The struggle of launching a business is real. As an entrepreneur, you put heart and soul and a lot of extremely hard work into creating a company. With a pinch of lunch, a solid business plan, good customer understanding and marketing, and some financial support, you get it up and running. You steer through that difficult first couple of years and start to establish a brand. You begin to turn a profit. Slowly, word about what you do spreads, and you attract a wider customer base. You may begin to expand into new products and services, acquire a new business premises or more trading locations, or develop an amazing website. If all is going well, there comes a point where you’re able to raise your thoughts from the day-to-day operations, and start thinking strategically. When that time comes, you’ll be starting to think globally. If you have serious growth potential in your company, cracking the local markets is only the very start. Ultimately, you want to take your idea and grow it on an international scale. Taking your business global has many hidden benefits. Any type of diversification is good as it reduces risk in one particular market. You can also extend the sales life of products and ideas, and of course generate a lot more profits or even think about franchising your business. Expanding globally presents a lot of unique business challenges, but if you plan carefully, and face them head-on, then you can and will succeed.
Solidify Home Operations
It’s very easy to get carried away with new markets, adaptation and plans at the beginning of a phase of business expansion. But all successful expansions should actually start with a thorough appraisal of the situation at home first. Ensuring a solid foundation, smooth operating processes and great resourcing in your home market is an essential part of your global expansion. First consider resourcing – many a great business has fallen victim to an over-ambitious expansion leaving them spread too thin. Having the right staff in place is also crucial – you need an all-star team who can drive the business forward in new territories while also keeping the home fires burning. Making sure you are in the best possible position financially and have a stable, ambitious team of staff will allow you to deliver growth on a global scale.
Be Led By The Numbers
It should go without saying but there’s never room to make assumptions when it comes to business expansion – any action you take must be led by hard facts, data and statistics. Developing your business plan to expand internationally is a priority, and if you need financial assistance to make the move, backers are likely to want to see this concrete evidence anyway. Mitigate the risk by conducting an internal business audit listing specific capabilities, resources, competencies and your value proposition and scoping out the size and shape of potential new market demand. Include a number of tools – everything from market analysis to social listening can help you to determine that you’re making the right move.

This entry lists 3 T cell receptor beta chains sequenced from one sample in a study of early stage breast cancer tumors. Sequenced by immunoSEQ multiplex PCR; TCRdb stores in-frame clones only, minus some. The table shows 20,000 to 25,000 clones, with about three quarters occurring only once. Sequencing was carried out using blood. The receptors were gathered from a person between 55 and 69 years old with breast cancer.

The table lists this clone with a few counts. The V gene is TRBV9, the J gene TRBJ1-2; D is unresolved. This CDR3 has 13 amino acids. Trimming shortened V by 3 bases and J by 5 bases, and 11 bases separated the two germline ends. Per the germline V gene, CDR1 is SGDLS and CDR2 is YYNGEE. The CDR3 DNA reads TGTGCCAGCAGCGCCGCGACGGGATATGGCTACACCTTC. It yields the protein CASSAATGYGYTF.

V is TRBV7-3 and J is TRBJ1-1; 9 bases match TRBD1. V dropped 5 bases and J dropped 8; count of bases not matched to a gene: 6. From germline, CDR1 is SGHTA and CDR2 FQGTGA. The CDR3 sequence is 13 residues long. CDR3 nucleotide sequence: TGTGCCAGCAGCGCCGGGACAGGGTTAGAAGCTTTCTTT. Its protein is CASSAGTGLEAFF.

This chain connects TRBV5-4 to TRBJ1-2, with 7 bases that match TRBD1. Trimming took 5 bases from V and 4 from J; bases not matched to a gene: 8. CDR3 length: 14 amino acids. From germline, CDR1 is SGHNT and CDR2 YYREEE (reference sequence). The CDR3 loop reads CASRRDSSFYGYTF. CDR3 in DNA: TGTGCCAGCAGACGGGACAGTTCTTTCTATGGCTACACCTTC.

Create Your International Strategy
Although you’ve probably had a focus on consistency in order to be able to grow your business to this point, it now gets a lot more complex, as you have to balance that with varying regional demand globally and market adaptations which may be required to ensure that your product or service is successful overseas. A localised business strategy should take account of all this and map out a balanced pathway to international success. It should link closely to your company vision and values, original business plan and your corporate objectives, but be a working document with room to react agilely to shifting situations – economically, culturally, and governmentally. There are countless examples of even big corporations who failed to do the correct planning before making an international launch and paid the price with a flop product. Define what you need to achieve in the short, medium and long term in your target markets. Make these metrics ambitious but ultimately attainable and work out how you are going to measure progress and get things back on track if you see early warning signs. Be clear on what business model you are going to use in order to penetrate a new market – there are so many routes available, from buying up smaller local competitors to setting up a branch model or a completely separate company. You could just launch with one sales office, or work through a network of agents, or you could even looking at franchising the business in foreign markets. You need to make the move that suits both your own business and the conditions of the market you’re aiming for – finding a business mentor with experience of globalisation can be invaluable at this point.